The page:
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Tuesday, June 16, 2015

Book of Numbers / J. Cohen

Trying to work up the will to take a look at this novel, which reviewers seem to be taking seriously, but can't seem to manage it; though I haven't heard from this New York doorstop producer in some while, so where's the harm? He didn't care for my email to him on the turgid piece of sludge he wrote some years ago about that pianist/composer, can't recall the title, a novel that was wacky and goofy but not funny.  I got as far as the scene, an apex of scatology, where the central character, about halfway through the book, climbs up on a piano, drops his trousers, and makes a deposit.

God save us from graphomaniacs who appear never to have been within ten feet of a Shakespeare bookcase.

Cf. N.O. Ting: "If you don't have something nice to say, by all means say it!"

Josh, why drop a little known author like a hot brick just for being, respectfully, honest? Honesty is not worthless. If you're one of these writers sensitive as a scrambled egg, toughen up old son! To conflate a respectful and honest assessment of one's work with a malice-driven vendetta is to do oneself a disservice. And what goes around . . . .

For a comic novel that will have you snickering and laughing out loud, take a look at Steve Toltz' A Fraction of the Whole, though I tend to regard him as a loser for not responding to my complimentary three-page single-spaced letter mailed c/o his publisher.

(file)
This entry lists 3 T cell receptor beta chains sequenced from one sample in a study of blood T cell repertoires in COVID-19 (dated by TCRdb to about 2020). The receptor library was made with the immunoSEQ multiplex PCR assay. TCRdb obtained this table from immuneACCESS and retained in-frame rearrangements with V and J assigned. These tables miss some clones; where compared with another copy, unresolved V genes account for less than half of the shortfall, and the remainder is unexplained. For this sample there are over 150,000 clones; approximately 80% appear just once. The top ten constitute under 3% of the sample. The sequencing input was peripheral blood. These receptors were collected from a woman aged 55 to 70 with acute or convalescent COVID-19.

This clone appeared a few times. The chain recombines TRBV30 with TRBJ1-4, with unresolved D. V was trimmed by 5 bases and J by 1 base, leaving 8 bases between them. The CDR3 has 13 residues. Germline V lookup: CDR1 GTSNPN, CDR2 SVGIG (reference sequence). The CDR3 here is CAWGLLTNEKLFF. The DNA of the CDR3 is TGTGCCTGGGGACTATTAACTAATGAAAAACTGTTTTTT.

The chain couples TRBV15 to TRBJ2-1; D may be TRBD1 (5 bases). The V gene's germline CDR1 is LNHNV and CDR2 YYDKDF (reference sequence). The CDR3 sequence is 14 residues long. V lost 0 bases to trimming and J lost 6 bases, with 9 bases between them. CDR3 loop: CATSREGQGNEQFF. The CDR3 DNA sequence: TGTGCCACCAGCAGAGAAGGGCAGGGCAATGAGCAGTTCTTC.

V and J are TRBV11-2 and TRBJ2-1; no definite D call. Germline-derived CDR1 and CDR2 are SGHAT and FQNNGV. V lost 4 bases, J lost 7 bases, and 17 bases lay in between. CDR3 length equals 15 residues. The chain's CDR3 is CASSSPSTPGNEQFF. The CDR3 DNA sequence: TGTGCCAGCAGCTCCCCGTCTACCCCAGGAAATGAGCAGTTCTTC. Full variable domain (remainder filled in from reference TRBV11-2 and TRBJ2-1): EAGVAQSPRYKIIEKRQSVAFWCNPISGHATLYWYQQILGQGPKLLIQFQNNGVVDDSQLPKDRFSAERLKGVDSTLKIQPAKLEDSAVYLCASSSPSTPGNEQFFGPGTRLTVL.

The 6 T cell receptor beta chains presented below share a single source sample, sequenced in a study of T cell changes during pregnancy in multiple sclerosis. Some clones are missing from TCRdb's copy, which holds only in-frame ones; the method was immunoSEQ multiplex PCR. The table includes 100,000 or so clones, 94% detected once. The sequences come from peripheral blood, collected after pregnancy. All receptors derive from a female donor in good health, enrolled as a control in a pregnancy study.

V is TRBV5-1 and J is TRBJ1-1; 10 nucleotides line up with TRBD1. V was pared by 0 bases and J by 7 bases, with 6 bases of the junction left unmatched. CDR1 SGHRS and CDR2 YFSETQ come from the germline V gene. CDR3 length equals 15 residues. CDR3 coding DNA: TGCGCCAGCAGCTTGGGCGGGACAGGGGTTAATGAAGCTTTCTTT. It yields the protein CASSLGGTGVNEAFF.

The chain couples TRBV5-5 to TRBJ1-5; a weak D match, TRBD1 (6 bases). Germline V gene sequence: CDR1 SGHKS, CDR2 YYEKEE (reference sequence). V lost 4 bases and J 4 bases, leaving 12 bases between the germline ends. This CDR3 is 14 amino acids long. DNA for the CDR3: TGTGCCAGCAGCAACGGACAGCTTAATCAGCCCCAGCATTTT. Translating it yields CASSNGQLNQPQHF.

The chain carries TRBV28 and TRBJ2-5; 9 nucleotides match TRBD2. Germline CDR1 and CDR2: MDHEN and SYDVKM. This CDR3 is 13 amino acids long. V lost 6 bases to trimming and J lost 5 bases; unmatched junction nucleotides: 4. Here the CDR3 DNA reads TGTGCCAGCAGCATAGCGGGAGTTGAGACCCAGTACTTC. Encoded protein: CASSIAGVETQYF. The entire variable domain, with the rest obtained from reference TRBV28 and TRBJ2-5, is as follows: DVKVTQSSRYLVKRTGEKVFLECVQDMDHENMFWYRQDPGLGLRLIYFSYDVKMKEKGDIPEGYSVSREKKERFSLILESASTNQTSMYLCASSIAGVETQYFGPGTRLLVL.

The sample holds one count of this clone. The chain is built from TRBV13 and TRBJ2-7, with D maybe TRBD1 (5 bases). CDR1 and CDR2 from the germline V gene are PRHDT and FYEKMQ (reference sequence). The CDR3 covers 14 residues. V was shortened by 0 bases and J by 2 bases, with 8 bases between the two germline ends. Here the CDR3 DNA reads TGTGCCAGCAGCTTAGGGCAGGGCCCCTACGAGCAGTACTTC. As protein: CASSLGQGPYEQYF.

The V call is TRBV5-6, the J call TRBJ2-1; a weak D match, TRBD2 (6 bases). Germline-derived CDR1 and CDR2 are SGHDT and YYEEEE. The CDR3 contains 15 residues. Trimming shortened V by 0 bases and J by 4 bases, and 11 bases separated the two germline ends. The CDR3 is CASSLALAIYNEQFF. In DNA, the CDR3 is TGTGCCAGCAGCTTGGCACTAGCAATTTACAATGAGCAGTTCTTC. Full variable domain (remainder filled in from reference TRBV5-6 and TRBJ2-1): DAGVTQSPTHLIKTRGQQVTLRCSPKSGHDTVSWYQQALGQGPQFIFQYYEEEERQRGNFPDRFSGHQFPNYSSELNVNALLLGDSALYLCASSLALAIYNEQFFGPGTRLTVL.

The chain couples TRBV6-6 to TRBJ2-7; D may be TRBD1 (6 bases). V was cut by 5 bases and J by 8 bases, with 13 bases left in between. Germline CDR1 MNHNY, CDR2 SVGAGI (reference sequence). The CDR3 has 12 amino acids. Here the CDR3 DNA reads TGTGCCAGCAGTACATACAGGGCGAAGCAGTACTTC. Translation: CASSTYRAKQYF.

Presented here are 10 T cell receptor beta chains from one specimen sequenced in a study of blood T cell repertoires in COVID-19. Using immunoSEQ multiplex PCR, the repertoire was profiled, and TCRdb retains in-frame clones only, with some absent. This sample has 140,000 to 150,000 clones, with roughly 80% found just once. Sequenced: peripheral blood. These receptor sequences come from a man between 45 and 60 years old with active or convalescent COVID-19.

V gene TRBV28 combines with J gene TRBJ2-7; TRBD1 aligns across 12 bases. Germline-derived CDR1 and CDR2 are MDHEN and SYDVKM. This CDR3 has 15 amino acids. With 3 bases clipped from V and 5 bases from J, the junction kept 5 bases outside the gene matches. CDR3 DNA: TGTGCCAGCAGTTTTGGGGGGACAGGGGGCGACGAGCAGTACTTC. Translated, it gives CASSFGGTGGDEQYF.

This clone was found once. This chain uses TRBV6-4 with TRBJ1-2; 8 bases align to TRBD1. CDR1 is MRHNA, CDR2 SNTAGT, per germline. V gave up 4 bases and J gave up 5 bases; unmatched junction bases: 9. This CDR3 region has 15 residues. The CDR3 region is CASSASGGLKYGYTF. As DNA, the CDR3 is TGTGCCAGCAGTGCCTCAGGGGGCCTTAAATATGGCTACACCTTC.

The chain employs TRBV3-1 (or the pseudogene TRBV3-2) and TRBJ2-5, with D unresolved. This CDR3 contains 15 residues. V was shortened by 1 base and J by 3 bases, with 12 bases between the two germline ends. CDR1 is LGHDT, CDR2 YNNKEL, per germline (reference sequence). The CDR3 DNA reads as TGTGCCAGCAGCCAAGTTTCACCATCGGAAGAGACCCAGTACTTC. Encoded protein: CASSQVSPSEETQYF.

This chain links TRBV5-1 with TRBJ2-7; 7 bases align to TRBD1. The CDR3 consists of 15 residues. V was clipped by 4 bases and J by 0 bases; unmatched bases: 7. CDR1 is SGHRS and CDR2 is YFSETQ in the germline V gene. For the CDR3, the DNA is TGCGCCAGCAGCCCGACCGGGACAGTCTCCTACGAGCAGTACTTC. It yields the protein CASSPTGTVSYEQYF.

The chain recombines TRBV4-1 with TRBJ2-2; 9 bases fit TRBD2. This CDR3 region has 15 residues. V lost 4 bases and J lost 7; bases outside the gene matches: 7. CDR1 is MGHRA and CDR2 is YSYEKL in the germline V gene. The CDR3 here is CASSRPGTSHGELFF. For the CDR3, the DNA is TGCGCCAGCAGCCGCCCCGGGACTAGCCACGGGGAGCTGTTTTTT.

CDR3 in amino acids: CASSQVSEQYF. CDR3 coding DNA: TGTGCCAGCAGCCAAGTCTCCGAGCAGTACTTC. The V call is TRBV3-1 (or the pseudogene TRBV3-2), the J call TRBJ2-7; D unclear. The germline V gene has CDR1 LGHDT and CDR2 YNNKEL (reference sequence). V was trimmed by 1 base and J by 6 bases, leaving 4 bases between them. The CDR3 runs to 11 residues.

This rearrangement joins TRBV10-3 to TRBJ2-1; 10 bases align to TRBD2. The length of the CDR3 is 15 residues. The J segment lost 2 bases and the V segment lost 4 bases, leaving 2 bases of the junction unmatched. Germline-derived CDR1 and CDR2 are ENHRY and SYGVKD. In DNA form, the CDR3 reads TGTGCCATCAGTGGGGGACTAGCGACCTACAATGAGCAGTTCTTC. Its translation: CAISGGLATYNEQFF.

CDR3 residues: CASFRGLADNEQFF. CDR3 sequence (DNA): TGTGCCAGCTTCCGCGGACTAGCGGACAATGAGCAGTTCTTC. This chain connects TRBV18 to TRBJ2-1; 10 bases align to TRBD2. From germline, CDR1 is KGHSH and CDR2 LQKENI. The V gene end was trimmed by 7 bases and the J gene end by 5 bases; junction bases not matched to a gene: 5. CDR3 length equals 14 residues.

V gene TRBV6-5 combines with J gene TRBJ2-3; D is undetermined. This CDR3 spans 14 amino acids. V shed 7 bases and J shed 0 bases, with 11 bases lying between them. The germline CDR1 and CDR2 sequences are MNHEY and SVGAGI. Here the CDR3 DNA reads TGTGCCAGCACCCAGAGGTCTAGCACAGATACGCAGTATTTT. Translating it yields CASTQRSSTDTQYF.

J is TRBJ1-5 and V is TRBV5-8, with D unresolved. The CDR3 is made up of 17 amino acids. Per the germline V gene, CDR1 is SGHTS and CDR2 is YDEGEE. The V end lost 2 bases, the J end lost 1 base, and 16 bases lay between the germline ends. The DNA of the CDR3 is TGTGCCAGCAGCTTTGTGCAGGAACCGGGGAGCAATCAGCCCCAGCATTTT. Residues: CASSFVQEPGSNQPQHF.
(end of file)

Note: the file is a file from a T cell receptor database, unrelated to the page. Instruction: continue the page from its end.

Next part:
Bitter thumb-biting envy and Hibernian love of a good fight mingling in a true witches' brew, on this morning after a predominantly white night that has left one too tired to do what one should be doing. Okay, let's go out and make some enemies, the world is sixty-percent fictitious anyway--and permanently insusceptible to a satisfactory analytic. The world in its essence is unknowable! Try and stop me from saying it.

One of the major fictions being that the U.S. is a democracy. It's not a democracy, it's a rich guy's plaything.

As to climate change, the prudent and necessary steps to mitigate or stabilize it are not being taken and will not be taken because of the dehumanized and self-destructive nature of global capitalism and the stranglehold it has on governments worldwide. What's coming for civilization is a crumbling, gradual or otherwise, of the global economy and devolution back to the Dark Ages, or Semi-Dark Ages. Count on it.

But cf. Proust: "Political passions are like all the others--they flare up, they burn out."

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